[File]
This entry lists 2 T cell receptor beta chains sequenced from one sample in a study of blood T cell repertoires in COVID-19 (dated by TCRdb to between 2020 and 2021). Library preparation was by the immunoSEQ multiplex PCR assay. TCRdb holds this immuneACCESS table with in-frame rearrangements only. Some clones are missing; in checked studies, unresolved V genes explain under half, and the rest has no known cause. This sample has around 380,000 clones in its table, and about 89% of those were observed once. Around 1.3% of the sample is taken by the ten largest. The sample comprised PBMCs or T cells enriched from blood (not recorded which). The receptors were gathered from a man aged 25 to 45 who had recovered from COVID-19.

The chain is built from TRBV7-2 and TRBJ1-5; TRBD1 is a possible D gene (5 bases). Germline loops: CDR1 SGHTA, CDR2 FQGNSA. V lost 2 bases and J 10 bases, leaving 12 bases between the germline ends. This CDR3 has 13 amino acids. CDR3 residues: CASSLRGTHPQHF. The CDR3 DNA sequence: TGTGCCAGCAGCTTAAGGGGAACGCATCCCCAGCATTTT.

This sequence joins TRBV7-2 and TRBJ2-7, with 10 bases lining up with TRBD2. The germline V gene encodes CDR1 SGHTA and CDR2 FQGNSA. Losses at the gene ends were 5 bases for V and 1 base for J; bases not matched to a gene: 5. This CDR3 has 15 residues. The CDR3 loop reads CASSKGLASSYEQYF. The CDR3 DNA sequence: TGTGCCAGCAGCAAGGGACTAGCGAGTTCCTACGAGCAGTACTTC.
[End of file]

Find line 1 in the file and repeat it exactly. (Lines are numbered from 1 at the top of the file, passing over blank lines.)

This entry lists 2 T cell receptor beta chains sequenced from one sample in a study of blood T cell repertoires in COVID-19 (dated by TCRdb to between 2020 and 2021). Library preparation was by the immunoSEQ multiplex PCR assay. TCRdb holds this immuneACCESS table with in-frame rearrangements only. Some clones are missing; in checked studies, unresolved V genes explain under half, and the rest has no known cause. This sample has around 380,000 clones in its table, and about 89% of those were observed once. Around 1.3% of the sample is taken by the ten largest. The sample comprised PBMCs or T cells enriched from blood (not recorded which). The receptors were gathered from a man aged 25 to 45 who had recovered from COVID-19.